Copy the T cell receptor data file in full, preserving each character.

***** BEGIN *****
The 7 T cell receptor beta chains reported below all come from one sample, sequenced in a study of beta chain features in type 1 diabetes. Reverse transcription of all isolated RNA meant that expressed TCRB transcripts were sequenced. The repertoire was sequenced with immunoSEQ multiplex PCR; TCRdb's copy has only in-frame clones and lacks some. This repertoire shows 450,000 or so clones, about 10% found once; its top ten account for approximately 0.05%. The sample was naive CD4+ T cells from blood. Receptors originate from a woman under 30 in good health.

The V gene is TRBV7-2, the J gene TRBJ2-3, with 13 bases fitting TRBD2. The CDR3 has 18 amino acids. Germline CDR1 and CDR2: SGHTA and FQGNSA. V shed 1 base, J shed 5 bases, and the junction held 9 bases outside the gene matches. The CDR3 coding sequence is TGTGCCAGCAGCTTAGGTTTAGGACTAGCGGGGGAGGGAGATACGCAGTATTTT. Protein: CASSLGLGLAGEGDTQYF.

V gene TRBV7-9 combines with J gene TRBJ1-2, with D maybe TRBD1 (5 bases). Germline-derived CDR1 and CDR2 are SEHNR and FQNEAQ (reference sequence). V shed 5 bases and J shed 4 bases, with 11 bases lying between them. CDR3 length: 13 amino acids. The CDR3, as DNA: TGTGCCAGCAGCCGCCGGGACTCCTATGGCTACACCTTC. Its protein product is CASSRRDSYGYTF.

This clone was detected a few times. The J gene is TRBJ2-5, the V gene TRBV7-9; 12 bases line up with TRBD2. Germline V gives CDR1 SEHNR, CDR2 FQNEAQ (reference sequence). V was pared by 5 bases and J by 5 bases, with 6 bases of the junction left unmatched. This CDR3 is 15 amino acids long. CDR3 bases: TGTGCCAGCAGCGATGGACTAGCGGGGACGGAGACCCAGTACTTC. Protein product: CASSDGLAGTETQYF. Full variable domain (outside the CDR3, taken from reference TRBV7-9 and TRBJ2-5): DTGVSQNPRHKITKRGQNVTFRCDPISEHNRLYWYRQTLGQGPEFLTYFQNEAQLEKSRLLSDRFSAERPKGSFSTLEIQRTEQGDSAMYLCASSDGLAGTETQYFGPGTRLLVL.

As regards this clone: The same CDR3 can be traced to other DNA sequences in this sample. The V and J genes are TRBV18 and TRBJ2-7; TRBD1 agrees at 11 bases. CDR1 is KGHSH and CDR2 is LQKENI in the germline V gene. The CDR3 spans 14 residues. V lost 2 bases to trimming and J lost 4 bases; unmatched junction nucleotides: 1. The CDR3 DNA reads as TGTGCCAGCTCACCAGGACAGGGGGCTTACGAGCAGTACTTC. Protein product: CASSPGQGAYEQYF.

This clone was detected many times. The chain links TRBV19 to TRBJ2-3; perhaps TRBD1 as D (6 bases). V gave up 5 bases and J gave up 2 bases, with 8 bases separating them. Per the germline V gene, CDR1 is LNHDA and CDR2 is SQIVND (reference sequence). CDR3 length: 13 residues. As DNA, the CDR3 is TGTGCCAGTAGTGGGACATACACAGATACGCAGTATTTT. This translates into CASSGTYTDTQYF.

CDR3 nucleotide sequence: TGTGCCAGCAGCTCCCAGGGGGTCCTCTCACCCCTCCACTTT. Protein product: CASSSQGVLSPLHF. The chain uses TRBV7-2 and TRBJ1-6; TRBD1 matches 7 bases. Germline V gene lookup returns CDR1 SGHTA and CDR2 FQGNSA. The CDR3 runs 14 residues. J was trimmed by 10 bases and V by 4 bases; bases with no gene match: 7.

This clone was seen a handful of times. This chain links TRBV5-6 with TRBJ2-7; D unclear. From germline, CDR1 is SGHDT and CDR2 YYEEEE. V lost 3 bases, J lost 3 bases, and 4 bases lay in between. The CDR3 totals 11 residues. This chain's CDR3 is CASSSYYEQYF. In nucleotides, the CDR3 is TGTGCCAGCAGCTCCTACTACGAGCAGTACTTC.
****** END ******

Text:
The 7 T cell receptor beta chains reported below all come from one sample, sequenced in a study of beta chain features in type 1 diabetes. Reverse transcription of all isolated RNA meant that expressed TCRB transcripts were sequenced. The repertoire was sequenced with immunoSEQ multiplex PCR; TCRdb's copy has only in-frame clones and lacks some. This repertoire shows 450,000 or so clones, about 10% found once; its top ten account for approximately 0.05%. The sample was naive CD4+ T cells from blood. Receptors originate from a woman under 30 in good health.

The V gene is TRBV7-2, the J gene TRBJ2-3, with 13 bases fitting TRBD2. The CDR3 has 18 amino acids. Germline CDR1 and CDR2: SGHTA and FQGNSA. V shed 1 base, J shed 5 bases, and the junction held 9 bases outside the gene matches. The CDR3 coding sequence is TGTGCCAGCAGCTTAGGTTTAGGACTAGCGGGGGAGGGAGATACGCAGTATTTT. Protein: CASSLGLGLAGEGDTQYF.

V gene TRBV7-9 combines with J gene TRBJ1-2, with D maybe TRBD1 (5 bases). Germline-derived CDR1 and CDR2 are SEHNR and FQNEAQ (reference sequence). V shed 5 bases and J shed 4 bases, with 11 bases lying between them. CDR3 length: 13 amino acids. The CDR3, as DNA: TGTGCCAGCAGCCGCCGGGACTCCTATGGCTACACCTTC. Its protein product is CASSRRDSYGYTF.

This clone was detected a few times. The J gene is TRBJ2-5, the V gene TRBV7-9; 12 bases line up with TRBD2. Germline V gives CDR1 SEHNR, CDR2 FQNEAQ (reference sequence). V was pared by 5 bases and J by 5 bases, with 6 bases of the junction left unmatched. This CDR3 is 15 amino acids long. CDR3 bases: TGTGCCAGCAGCGATGGACTAGCGGGGACGGAGACCCAGTACTTC. Protein product: CASSDGLAGTETQYF. Full variable domain (outside the CDR3, taken from reference TRBV7-9 and TRBJ2-5): DTGVSQNPRHKITKRGQNVTFRCDPISEHNRLYWYRQTLGQGPEFLTYFQNEAQLEKSRLLSDRFSAERPKGSFSTLEIQRTEQGDSAMYLCASSDGLAGTETQYFGPGTRLLVL.

As regards this clone: The same CDR3 can be traced to other DNA sequences in this sample. The V and J genes are TRBV18 and TRBJ2-7; TRBD1 agrees at 11 bases. CDR1 is KGHSH and CDR2 is LQKENI in the germline V gene. The CDR3 spans 14 residues. V lost 2 bases to trimming and J lost 4 bases; unmatched junction nucleotides: 1. The CDR3 DNA reads as TGTGCCAGCTCACCAGGACAGGGGGCTTACGAGCAGTACTTC. Protein product: CASSPGQGAYEQYF.

This clone was detected many times. The chain links TRBV19 to TRBJ2-3; perhaps TRBD1 as D (6 bases). V gave up 5 bases and J gave up 2 bases, with 8 bases separating them. Per the germline V gene, CDR1 is LNHDA and CDR2 is SQIVND (reference sequence). CDR3 length: 13 residues. As DNA, the CDR3 is TGTGCCAGTAGTGGGACATACACAGATACGCAGTATTTT. This translates into CASSGTYTDTQYF.

CDR3 nucleotide sequence: TGTGCCAGCAGCTCCCAGGGGGTCCTCTCACCCCTCCACTTT. Protein product: CASSSQGVLSPLHF. The chain uses TRBV7-2 and TRBJ1-6; TRBD1 matches 7 bases. Germline V gene lookup returns CDR1 SGHTA and CDR2 FQGNSA. The CDR3 runs 14 residues. J was trimmed by 10 bases and V by 4 bases; bases with no gene match: 7.

This clone was seen a handful of times. This chain links TRBV5-6 with TRBJ2-7; D unclear. From germline, CDR1 is SGHDT and CDR2 YYEEEE. V lost 3 bases, J lost 3 bases, and 4 bases lay in between. The CDR3 totals 11 residues. This chain's CDR3 is CASSSYYEQYF. In nucleotides, the CDR3 is TGTGCCAGCAGCTCCTACTACGAGCAGTACTTC.